Certain medications taken with this product could result in serious (rarely fatal) drug interactions. Avoid taking MAO inhibitors (e.g., furazolidone, isocarboxazid, linezolid, moclobemide, phenelzine, procarbazine, rasagiline, selegiline, tranylcypromine) with duloxetine for 2 weeks before treatment, during treatment, and at least 5 days after your last dose of duloxetine. Consult your doctor or pharmacist for more information.

Some products that may interact with this drug include: drugs that can cause bleeding/bruising (e.g., aspirin, antiplatelet drugs such as clopidogrel, NSAIDs such as ibuprofen, "blood thinners" such as heparin/warfarin), drugs to treat high blood pressure (e.g., clonidine, guanethidine), drugs removed from your body by certain liver enzymes (e.g., cimetidine, antipsychotics such as perphenazine, antiarrhythmics such as propafenone/flecainide/quinidine, certain quinolone antibiotics such as ciprofloxacin, antidepressants such as desipramine/fluoxetine/imipramine/paroxetine), fluvoxamine, sibutramine, thioridazine, "water pills" (diuretics such as furosemide).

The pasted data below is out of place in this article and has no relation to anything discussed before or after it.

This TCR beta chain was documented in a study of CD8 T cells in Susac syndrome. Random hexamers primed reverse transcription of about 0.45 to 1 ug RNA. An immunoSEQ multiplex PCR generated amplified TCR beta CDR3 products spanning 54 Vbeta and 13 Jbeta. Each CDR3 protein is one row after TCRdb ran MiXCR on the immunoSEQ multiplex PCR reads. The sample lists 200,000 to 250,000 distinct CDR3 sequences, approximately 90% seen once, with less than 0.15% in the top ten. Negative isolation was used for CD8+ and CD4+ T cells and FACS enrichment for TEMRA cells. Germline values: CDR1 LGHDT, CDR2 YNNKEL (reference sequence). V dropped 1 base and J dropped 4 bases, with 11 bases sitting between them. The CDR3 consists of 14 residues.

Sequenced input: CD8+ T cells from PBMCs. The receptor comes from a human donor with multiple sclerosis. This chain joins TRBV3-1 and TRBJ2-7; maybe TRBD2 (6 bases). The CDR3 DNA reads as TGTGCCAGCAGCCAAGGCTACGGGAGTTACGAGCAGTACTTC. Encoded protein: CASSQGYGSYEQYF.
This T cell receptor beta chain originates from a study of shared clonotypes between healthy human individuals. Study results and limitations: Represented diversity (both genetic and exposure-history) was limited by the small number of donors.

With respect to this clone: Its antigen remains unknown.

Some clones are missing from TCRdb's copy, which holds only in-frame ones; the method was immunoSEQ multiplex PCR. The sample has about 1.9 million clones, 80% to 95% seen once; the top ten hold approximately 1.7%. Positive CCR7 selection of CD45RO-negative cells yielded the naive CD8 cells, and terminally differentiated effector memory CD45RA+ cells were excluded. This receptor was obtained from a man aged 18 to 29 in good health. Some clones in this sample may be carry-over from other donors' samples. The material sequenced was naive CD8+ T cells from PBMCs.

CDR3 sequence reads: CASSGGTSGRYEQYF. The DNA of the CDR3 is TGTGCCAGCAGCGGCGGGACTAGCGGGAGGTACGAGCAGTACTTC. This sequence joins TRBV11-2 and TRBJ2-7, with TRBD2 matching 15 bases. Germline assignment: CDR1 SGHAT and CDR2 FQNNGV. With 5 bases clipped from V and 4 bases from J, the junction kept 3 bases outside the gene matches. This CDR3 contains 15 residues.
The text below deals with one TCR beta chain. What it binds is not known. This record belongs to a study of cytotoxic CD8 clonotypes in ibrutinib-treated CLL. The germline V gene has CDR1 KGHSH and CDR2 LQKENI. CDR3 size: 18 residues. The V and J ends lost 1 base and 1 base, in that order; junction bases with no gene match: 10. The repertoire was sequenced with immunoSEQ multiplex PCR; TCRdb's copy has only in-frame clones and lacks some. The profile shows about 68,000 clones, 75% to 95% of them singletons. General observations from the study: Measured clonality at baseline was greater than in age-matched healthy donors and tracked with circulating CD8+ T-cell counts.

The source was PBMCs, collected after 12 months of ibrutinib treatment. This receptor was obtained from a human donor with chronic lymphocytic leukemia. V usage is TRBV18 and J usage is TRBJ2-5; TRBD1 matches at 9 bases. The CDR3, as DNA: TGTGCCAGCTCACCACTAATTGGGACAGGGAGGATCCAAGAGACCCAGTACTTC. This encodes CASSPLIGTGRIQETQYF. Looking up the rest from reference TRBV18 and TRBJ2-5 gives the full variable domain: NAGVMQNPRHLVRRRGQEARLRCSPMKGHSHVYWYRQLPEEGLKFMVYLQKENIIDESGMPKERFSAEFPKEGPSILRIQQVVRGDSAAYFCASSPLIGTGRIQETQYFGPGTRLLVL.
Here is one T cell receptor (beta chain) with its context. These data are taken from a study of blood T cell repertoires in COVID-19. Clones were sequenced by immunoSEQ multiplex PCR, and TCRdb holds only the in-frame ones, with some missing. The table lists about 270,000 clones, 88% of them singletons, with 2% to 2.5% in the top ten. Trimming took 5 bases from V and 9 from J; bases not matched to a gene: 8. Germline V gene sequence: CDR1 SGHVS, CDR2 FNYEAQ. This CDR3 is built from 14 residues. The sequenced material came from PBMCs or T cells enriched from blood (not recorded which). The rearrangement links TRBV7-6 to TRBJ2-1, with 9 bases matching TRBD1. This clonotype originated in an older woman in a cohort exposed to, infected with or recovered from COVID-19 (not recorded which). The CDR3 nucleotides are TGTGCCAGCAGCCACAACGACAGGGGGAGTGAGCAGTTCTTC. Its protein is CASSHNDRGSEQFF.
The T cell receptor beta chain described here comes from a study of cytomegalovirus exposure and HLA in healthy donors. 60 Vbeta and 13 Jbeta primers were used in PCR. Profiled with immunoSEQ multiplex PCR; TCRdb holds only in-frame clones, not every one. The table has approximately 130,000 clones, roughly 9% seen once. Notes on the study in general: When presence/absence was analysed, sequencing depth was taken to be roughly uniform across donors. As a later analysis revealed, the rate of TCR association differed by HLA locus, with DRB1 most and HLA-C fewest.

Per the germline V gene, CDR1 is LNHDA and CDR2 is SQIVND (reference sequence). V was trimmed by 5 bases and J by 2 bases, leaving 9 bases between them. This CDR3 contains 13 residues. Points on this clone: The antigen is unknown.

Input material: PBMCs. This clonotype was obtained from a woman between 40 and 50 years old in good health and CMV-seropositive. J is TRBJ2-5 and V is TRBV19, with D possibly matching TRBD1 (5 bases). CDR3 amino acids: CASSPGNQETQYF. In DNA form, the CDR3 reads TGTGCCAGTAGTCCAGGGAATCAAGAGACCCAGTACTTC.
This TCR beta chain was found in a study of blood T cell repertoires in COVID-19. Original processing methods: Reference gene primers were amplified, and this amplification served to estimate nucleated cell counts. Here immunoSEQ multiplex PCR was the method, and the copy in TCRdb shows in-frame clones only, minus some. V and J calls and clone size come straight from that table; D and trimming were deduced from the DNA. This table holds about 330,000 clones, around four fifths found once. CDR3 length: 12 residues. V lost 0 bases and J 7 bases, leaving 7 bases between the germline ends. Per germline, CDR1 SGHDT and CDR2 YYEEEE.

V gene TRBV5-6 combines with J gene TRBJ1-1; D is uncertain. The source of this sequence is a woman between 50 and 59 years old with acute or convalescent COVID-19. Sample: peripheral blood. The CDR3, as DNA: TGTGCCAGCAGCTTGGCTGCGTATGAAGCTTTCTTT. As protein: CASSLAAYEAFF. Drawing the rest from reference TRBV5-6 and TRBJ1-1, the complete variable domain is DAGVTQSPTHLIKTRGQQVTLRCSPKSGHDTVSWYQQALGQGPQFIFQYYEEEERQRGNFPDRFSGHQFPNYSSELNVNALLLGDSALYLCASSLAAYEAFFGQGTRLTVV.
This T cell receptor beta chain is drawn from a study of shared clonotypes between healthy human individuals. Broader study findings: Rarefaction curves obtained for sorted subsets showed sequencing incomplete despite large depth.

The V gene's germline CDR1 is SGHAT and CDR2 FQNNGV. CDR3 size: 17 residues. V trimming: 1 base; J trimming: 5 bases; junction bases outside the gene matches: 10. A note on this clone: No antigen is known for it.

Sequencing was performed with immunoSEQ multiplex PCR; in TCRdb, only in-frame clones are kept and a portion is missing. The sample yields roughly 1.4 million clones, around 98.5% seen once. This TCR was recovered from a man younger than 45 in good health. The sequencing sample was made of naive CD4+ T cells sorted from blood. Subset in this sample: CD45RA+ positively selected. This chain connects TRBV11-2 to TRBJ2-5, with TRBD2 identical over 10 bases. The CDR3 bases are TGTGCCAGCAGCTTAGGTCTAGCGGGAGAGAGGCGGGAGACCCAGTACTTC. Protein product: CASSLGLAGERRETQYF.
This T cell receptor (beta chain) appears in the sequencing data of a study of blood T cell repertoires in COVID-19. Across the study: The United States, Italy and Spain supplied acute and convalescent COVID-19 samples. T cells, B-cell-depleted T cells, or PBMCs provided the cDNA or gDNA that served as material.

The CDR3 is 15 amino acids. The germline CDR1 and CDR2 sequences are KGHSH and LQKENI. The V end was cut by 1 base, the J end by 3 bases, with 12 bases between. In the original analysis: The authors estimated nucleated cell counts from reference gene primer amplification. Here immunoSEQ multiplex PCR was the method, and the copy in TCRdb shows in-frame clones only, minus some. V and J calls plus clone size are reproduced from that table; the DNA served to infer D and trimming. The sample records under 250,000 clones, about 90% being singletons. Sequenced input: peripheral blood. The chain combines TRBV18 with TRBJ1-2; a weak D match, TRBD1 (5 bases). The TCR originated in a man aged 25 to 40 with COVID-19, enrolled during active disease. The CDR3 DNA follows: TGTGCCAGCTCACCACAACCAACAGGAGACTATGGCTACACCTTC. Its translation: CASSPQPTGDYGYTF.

Aspirin can increase the risk of bleeding when used with this medication (see above). If your doctor has directed you to take low-dose aspirin for heart attack or stroke prevention (usually at dosages of 81-325 milligrams a day), you should continue taking it unless your doctor instructs you otherwise. Discuss the risks and benefits with your doctor.

Also tell your doctor if you take any other drugs that increase serotonin, such as buspirone, dextromethorphan, lithium, meperidine, propoxyphene, phentermine, SSRIs, other SNRIs, tryptophan, St. John's wort, drugs used to treat migraines such as "triptans" and dihydroergotamine, street drugs such as MDMA/"ecstasy," amphetamine. (See also Side Effects section.)